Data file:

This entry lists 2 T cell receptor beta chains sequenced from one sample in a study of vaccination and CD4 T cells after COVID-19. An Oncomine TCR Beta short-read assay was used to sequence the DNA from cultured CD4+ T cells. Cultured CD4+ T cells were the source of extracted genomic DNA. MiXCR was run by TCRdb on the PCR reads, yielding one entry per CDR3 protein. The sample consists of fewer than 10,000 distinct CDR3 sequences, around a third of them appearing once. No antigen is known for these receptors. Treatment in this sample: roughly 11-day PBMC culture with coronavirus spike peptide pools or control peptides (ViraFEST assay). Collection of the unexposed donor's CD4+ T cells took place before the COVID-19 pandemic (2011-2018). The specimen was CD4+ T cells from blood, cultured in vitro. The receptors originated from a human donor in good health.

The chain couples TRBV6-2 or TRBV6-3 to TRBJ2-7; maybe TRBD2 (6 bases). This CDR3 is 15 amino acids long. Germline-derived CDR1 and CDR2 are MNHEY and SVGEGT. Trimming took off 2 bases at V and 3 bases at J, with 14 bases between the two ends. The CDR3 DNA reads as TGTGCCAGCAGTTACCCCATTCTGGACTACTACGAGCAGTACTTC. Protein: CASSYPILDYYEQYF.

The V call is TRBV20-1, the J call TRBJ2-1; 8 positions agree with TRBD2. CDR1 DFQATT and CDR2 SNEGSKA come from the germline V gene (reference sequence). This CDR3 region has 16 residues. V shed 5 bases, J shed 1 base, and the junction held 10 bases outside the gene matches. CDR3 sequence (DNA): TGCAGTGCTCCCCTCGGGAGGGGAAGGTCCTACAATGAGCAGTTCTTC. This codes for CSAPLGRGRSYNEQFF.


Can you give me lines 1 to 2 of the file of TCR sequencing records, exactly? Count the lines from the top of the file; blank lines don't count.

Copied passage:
This entry lists 2 T cell receptor beta chains sequenced from one sample in a study of vaccination and CD4 T cells after COVID-19. An Oncomine TCR Beta short-read assay was used to sequence the DNA from cultured CD4+ T cells. Cultured CD4+ T cells were the source of extracted genomic DNA. MiXCR was run by TCRdb on the PCR reads, yielding one entry per CDR3 protein. The sample consists of fewer than 10,000 distinct CDR3 sequences, around a third of them appearing once. No antigen is known for these receptors. Treatment in this sample: roughly 11-day PBMC culture with coronavirus spike peptide pools or control peptides (ViraFEST assay). Collection of the unexposed donor's CD4+ T cells took place before the COVID-19 pandemic (2011-2018). The specimen was CD4+ T cells from blood, cultured in vitro. The receptors originated from a human donor in good health.

The chain couples TRBV6-2 or TRBV6-3 to TRBJ2-7; maybe TRBD2 (6 bases). This CDR3 is 15 amino acids long. Germline-derived CDR1 and CDR2 are MNHEY and SVGEGT. Trimming took off 2 bases at V and 3 bases at J, with 14 bases between the two ends. The CDR3 DNA reads as TGTGCCAGCAGTTACCCCATTCTGGACTACTACGAGCAGTACTTC. Protein: CASSYPILDYYEQYF.